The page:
Three of Melbourne’s most beloved venues, the Forum, Max Watts and Melbourne Recital Centre, play host to some of the world’s most forward-thinking contemporary music acts, including Kelly Lee Owens, Baxter Dury, Lucy Dacus, Arab Strap, Masego, Shabazz Palaces, Sampa the Great and Andy Shauf.
The festival’s Japan in Focus program shines a light on Melbourne and Japan’s musical ties, highlighting everything from Tokyo’s mid-’90s, “cut-and-paste” Shibuya-kei scene with acts like CHAI, Boris and Midori Takada.
In Melbourne’s first major international line up in years, Australian talent holds its own with the likes of Harvey Sutherland, rising superstar Tkay Maidza, The Goon Sax, and Heavy Congress – a major live music event representing the city’s thriving sound system culture.
In must see dance, Stephanie Lake’s thunderous latest work Manifesto features nine dancers and nine drum kits and drummers performing a tattoo to optimism in precision concert to unleash rebellion, command obedience, radiate wonder and show tenderness.
Rewards for the Tribe sees two of the country’s most influential and innovative dance companies, Chunky Move and Restless Dance Theatre collaborating for the very first time. 21 Pornographies features Danish choreographer Mette Ingvartsen embarking on a noholds-barred, one-woman exploration of power, submission and observation, while The Dancing Public takes inspiration from mysterious mass dancing events that occurred across Europe between the 14th and 17th centuries.
In HIJRA’H, Indonesian choreographer and dancer Rianto dives deep into the history and culture of Sulawesi, while a powerful and mesmerising multimedia dance production from Marrugeku, Jurrungu ngan-ga reflects on the overrepresentation of Indigenous people in custody, and the years-long detention of refugees.
Performance highlights across the program include works from visionary theatre makers Nat Randall and Anna Breckon who return with Set Piece – a work that eliminates the boundaries between film and stage – and Platform Art’s Anything & Everything which provides a glimpse into the in1mate online and IRL spaces where young people navigate iden1ty, ability, gender diversity and consent.
In 8/8/8: Work the world of Comic Sans reply-alls is taken offline, by artists Harriet Gillies and Marcus McKenzie, in an experimental marathon performance. At Arts Centre Melbourne Eryn Jean Norville delivers an odyssey of theatrical storytelling in The Picture of Dorian Gray.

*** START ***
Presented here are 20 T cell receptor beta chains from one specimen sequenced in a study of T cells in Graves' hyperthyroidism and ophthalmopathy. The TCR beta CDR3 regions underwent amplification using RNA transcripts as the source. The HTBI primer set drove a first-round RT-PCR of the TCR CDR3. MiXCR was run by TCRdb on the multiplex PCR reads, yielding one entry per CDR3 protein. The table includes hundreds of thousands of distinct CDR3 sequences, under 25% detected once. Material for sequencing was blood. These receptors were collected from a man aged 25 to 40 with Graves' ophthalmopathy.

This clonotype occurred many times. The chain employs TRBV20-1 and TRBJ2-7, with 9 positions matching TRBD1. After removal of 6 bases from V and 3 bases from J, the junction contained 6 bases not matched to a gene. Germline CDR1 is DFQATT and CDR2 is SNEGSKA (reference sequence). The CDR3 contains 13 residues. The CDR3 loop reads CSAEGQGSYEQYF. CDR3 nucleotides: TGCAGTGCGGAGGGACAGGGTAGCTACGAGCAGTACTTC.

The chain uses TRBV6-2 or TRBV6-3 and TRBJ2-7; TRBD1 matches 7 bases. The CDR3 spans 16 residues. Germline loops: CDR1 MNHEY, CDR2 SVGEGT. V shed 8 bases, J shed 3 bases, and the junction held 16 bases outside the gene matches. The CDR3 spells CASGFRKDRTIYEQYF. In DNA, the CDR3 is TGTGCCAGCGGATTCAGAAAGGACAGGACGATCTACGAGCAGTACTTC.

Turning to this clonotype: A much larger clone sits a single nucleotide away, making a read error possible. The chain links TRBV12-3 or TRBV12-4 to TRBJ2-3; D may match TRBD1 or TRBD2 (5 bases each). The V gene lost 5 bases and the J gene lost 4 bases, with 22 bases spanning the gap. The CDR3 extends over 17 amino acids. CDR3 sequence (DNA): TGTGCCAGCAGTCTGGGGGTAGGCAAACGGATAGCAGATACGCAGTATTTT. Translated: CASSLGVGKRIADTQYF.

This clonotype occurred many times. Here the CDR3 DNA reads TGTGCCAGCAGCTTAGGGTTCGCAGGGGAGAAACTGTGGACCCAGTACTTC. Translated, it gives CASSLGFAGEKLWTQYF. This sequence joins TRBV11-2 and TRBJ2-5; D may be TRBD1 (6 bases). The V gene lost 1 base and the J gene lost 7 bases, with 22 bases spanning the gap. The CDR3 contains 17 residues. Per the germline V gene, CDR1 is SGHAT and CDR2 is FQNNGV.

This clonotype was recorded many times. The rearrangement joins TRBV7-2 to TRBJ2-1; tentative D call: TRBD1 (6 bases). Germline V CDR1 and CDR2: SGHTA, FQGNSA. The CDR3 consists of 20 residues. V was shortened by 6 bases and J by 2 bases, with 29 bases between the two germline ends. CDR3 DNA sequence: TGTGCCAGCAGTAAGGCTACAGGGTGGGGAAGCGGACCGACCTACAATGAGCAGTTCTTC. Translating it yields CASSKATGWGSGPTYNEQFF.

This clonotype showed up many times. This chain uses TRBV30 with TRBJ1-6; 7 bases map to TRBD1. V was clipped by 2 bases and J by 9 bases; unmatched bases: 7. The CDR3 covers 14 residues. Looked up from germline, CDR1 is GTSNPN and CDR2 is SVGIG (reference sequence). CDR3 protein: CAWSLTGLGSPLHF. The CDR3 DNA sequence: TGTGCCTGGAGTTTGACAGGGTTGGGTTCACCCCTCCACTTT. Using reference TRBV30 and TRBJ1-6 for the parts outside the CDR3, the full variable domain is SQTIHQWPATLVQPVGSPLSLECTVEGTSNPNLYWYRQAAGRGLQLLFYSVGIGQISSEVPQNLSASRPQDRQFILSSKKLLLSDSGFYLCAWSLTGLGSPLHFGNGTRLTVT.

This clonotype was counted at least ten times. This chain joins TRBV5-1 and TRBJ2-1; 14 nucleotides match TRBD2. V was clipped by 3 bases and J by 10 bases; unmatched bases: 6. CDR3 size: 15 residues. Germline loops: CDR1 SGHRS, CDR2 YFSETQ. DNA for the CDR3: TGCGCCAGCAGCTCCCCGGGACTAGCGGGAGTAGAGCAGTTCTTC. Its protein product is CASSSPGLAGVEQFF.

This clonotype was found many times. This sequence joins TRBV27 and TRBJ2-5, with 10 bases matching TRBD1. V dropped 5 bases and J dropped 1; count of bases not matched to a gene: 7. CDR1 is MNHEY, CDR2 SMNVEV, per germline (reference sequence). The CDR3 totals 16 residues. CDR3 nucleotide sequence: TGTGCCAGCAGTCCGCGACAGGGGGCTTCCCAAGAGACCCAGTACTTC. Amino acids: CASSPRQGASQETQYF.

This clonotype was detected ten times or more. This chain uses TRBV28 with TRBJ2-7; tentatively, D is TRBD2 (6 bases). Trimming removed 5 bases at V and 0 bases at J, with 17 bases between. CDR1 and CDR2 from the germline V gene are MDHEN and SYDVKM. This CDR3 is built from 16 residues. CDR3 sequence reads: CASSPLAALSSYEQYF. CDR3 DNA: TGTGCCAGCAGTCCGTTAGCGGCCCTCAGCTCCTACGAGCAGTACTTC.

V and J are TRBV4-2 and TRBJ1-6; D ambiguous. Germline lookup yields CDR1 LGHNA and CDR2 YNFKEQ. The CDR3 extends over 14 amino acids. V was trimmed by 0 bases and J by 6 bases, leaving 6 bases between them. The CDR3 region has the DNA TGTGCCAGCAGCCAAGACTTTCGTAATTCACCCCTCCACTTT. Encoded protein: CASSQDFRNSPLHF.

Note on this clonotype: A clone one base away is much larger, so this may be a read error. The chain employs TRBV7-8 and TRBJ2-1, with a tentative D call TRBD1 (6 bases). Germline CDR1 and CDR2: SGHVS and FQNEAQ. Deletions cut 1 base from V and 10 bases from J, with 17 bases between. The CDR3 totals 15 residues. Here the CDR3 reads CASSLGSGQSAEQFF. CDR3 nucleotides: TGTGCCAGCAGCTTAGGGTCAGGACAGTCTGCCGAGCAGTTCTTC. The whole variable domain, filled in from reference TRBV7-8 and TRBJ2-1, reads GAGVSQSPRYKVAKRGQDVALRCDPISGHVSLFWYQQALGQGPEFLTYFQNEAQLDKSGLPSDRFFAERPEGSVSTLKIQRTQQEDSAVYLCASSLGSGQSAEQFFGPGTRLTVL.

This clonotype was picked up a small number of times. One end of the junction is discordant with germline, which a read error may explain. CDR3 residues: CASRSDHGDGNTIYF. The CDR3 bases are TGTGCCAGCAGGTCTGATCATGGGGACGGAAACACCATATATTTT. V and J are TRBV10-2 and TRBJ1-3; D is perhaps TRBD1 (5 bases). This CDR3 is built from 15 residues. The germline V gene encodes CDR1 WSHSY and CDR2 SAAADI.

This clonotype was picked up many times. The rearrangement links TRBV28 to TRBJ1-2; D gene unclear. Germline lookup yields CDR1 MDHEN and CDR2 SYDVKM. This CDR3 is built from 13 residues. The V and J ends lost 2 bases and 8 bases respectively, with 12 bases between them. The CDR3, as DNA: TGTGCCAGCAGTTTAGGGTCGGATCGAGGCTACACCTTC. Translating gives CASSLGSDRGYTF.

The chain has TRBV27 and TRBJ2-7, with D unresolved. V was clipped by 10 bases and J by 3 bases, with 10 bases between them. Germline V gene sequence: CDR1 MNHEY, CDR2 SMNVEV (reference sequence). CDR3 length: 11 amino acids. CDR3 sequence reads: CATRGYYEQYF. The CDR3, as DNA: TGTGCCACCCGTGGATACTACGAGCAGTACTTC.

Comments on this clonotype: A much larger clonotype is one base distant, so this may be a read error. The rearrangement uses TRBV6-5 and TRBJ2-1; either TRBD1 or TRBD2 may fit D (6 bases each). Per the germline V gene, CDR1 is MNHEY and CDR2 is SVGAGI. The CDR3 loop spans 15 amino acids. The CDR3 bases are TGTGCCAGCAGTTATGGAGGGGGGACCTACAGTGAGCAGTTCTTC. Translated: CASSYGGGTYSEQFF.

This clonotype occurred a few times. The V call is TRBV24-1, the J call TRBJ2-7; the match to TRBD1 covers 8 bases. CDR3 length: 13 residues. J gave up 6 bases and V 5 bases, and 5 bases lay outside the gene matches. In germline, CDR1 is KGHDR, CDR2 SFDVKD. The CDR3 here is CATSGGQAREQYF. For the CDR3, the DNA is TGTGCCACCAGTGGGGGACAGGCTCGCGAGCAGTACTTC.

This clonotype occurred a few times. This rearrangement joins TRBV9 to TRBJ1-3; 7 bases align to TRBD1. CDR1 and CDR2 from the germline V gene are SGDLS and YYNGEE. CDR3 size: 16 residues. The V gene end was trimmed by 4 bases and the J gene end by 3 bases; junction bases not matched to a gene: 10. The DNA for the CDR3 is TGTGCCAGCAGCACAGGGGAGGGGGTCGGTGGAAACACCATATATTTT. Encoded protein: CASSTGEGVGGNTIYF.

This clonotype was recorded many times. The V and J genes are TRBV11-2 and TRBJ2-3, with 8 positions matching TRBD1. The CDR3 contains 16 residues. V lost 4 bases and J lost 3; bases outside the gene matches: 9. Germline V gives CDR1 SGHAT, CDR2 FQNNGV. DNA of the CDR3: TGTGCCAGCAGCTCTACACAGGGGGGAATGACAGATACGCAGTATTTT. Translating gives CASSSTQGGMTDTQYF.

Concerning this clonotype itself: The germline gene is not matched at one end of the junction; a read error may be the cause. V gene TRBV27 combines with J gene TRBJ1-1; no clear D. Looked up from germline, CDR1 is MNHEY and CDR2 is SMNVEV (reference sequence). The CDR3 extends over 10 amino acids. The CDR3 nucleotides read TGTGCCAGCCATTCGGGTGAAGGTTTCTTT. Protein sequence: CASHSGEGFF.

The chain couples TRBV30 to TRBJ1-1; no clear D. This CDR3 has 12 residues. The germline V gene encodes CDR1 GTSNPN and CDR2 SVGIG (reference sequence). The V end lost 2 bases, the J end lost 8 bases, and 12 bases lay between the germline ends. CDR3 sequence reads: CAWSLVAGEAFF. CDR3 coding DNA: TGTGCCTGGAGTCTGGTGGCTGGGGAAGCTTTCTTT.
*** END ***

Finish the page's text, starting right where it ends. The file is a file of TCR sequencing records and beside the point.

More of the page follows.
A farty party for grands, teenagers and grandkids alike, Fart Fabulous is a playful, punk variety show burs1ng with circus, drag, dance, visual art and live music.
Emmy award-winning filmmaker and artist Lynette Wallworth brings her renowned storytelling skills to the stage with HOW TO LIVE (After You Die), and at Federation Square, The Invisible Opera is a contemporary performance work for public space from multidisciplinary artist Sophia Brous.
“RISING offers even more reasons for Victorians to rediscover the best of Melbourne, from Chinatown to the Yarra and everywhere in between – the festival will deliver strong economic benefits right across the CBD.” said Minister for Creative Industries Danny Pearson.
“The return of RISING brings with it a spectacular line-up of art, music and theatre three years in the making, igni1ng city streets and posi1oning Melbourne as a cultural beacon to draw visitors from across the state and the nation,” said Minister Pearson.
“RISING will deliver just what Melburnians and visitors enjoy the most – a fabulous festival full of art, music and nightlife!”said Melbourne Lord Mayor, Sally Capp,“Post-pandemic, we know that crowds are flocking to Melbourne’s events in record numbers.”
“RISING will be our biggest winter attraction, and we can’t wait to welcome hundreds of thousands of festival-goers to this exceptional event that we have waited years for,” said the Lord Mayor.
RISING takes place across Melbourne: 1 – 12 June 2022. For more information and full program, visit: www.rising.melbourne for details.
Image: The Wilds – photo by Eugene Hyland